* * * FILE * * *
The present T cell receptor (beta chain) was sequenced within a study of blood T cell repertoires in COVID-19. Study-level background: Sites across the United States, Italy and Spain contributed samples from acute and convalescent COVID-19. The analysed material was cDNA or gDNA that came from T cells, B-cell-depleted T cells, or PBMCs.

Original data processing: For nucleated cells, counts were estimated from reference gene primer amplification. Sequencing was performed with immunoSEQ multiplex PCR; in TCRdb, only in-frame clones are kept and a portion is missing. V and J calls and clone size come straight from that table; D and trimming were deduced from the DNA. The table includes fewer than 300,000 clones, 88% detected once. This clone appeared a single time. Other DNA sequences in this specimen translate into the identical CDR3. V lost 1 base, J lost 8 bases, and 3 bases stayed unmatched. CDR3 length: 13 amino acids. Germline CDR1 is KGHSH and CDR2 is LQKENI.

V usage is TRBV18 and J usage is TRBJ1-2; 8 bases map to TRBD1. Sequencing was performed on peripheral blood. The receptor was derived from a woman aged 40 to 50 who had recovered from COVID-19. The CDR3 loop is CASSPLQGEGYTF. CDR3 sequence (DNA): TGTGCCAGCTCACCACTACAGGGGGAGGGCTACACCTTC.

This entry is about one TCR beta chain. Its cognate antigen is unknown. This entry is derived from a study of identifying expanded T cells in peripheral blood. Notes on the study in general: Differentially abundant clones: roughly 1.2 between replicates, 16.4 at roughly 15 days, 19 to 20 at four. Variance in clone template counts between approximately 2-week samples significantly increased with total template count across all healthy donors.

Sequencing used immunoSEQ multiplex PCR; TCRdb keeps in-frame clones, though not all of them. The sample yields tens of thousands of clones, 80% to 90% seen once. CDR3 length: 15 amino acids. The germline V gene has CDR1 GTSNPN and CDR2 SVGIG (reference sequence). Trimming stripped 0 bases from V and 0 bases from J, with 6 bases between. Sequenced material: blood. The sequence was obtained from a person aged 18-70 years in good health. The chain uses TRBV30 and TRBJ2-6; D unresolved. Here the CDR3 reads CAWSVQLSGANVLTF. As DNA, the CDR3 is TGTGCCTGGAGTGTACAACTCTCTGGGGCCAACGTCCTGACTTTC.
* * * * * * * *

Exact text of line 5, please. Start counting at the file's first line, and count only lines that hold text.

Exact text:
Sequencing used immunoSEQ multiplex PCR; TCRdb keeps in-frame clones, though not all of them. The sample yields tens of thousands of clones, 80% to 90% seen once. CDR3 length: 15 amino acids. The germline V gene has CDR1 GTSNPN and CDR2 SVGIG (reference sequence). Trimming stripped 0 bases from V and 0 bases from J, with 6 bases between. Sequenced material: blood. The sequence was obtained from a person aged 18-70 years in good health. The chain uses TRBV30 and TRBJ2-6; D unresolved. Here the CDR3 reads CAWSVQLSGANVLTF. As DNA, the CDR3 is TGTGCCTGGAGTGTACAACTCTCTGGGGCCAACGTCCTGACTTTC.